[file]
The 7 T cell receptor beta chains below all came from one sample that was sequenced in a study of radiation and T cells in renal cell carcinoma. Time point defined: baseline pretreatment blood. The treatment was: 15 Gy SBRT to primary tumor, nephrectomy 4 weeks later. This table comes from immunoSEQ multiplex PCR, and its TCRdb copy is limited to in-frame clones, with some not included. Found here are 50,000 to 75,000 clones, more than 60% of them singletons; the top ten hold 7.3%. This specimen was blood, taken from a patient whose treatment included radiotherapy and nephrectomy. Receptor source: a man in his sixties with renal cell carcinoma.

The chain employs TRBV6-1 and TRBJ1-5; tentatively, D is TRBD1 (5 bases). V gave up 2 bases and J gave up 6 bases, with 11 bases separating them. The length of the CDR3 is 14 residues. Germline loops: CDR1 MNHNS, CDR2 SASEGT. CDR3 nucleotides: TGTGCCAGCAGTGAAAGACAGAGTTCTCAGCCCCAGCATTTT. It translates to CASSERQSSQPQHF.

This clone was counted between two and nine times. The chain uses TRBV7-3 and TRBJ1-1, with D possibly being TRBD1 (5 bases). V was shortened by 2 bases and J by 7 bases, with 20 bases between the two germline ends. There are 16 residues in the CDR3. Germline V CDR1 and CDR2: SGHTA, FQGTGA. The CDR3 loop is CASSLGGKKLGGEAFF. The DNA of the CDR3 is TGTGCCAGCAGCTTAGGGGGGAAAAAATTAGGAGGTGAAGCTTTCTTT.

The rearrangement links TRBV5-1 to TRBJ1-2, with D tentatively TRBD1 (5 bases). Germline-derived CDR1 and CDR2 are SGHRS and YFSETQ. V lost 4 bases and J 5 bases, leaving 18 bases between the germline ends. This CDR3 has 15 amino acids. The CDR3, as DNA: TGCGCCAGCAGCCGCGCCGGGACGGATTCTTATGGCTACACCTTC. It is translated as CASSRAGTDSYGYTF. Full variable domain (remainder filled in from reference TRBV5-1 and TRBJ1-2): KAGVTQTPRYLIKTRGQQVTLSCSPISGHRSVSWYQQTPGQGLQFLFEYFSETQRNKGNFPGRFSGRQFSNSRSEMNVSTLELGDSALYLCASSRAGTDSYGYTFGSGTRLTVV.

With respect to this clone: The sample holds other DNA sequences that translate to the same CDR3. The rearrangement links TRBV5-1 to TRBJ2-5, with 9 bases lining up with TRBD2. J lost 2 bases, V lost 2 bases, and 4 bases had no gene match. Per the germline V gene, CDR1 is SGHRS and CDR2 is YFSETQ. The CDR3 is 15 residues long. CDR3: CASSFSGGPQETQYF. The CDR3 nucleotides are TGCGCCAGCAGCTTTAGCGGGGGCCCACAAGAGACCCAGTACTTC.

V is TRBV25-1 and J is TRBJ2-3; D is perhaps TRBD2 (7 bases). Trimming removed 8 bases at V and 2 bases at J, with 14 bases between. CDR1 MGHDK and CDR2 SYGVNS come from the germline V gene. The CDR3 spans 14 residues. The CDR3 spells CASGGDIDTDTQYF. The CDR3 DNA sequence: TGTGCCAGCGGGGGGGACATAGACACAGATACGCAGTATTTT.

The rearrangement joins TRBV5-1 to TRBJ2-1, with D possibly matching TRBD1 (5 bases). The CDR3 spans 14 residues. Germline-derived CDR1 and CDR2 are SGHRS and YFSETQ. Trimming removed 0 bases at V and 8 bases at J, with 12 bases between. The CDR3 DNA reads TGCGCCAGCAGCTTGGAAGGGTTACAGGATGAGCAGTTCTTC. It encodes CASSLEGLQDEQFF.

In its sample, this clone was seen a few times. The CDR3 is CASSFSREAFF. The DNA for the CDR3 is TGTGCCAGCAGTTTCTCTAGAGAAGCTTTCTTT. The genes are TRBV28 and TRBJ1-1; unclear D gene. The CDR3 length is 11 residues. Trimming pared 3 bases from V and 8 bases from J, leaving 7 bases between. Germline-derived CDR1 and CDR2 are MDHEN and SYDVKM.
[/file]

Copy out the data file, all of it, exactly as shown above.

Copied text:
The 7 T cell receptor beta chains below all came from one sample that was sequenced in a study of radiation and T cells in renal cell carcinoma. Time point defined: baseline pretreatment blood. The treatment was: 15 Gy SBRT to primary tumor, nephrectomy 4 weeks later. This table comes from immunoSEQ multiplex PCR, and its TCRdb copy is limited to in-frame clones, with some not included. Found here are 50,000 to 75,000 clones, more than 60% of them singletons; the top ten hold 7.3%. This specimen was blood, taken from a patient whose treatment included radiotherapy and nephrectomy. Receptor source: a man in his sixties with renal cell carcinoma.

The chain employs TRBV6-1 and TRBJ1-5; tentatively, D is TRBD1 (5 bases). V gave up 2 bases and J gave up 6 bases, with 11 bases separating them. The length of the CDR3 is 14 residues. Germline loops: CDR1 MNHNS, CDR2 SASEGT. CDR3 nucleotides: TGTGCCAGCAGTGAAAGACAGAGTTCTCAGCCCCAGCATTTT. It translates to CASSERQSSQPQHF.

This clone was counted between two and nine times. The chain uses TRBV7-3 and TRBJ1-1, with D possibly being TRBD1 (5 bases). V was shortened by 2 bases and J by 7 bases, with 20 bases between the two germline ends. There are 16 residues in the CDR3. Germline V CDR1 and CDR2: SGHTA, FQGTGA. The CDR3 loop is CASSLGGKKLGGEAFF. The DNA of the CDR3 is TGTGCCAGCAGCTTAGGGGGGAAAAAATTAGGAGGTGAAGCTTTCTTT.

The rearrangement links TRBV5-1 to TRBJ1-2, with D tentatively TRBD1 (5 bases). Germline-derived CDR1 and CDR2 are SGHRS and YFSETQ. V lost 4 bases and J 5 bases, leaving 18 bases between the germline ends. This CDR3 has 15 amino acids. The CDR3, as DNA: TGCGCCAGCAGCCGCGCCGGGACGGATTCTTATGGCTACACCTTC. It is translated as CASSRAGTDSYGYTF. Full variable domain (remainder filled in from reference TRBV5-1 and TRBJ1-2): KAGVTQTPRYLIKTRGQQVTLSCSPISGHRSVSWYQQTPGQGLQFLFEYFSETQRNKGNFPGRFSGRQFSNSRSEMNVSTLELGDSALYLCASSRAGTDSYGYTFGSGTRLTVV.

With respect to this clone: The sample holds other DNA sequences that translate to the same CDR3. The rearrangement links TRBV5-1 to TRBJ2-5, with 9 bases lining up with TRBD2. J lost 2 bases, V lost 2 bases, and 4 bases had no gene match. Per the germline V gene, CDR1 is SGHRS and CDR2 is YFSETQ. The CDR3 is 15 residues long. CDR3: CASSFSGGPQETQYF. The CDR3 nucleotides are TGCGCCAGCAGCTTTAGCGGGGGCCCACAAGAGACCCAGTACTTC.

V is TRBV25-1 and J is TRBJ2-3; D is perhaps TRBD2 (7 bases). Trimming removed 8 bases at V and 2 bases at J, with 14 bases between. CDR1 MGHDK and CDR2 SYGVNS come from the germline V gene. The CDR3 spans 14 residues. The CDR3 spells CASGGDIDTDTQYF. The CDR3 DNA sequence: TGTGCCAGCGGGGGGGACATAGACACAGATACGCAGTATTTT.

The rearrangement joins TRBV5-1 to TRBJ2-1, with D possibly matching TRBD1 (5 bases). The CDR3 spans 14 residues. Germline-derived CDR1 and CDR2 are SGHRS and YFSETQ. Trimming removed 0 bases at V and 8 bases at J, with 12 bases between. The CDR3 DNA reads TGCGCCAGCAGCTTGGAAGGGTTACAGGATGAGCAGTTCTTC. It encodes CASSLEGLQDEQFF.

In its sample, this clone was seen a few times. The CDR3 is CASSFSREAFF. The DNA for the CDR3 is TGTGCCAGCAGTTTCTCTAGAGAAGCTTTCTTT. The genes are TRBV28 and TRBJ1-1; unclear D gene. The CDR3 length is 11 residues. Trimming pared 3 bases from V and 8 bases from J, leaving 7 bases between. Germline-derived CDR1 and CDR2 are MDHEN and SYDVKM.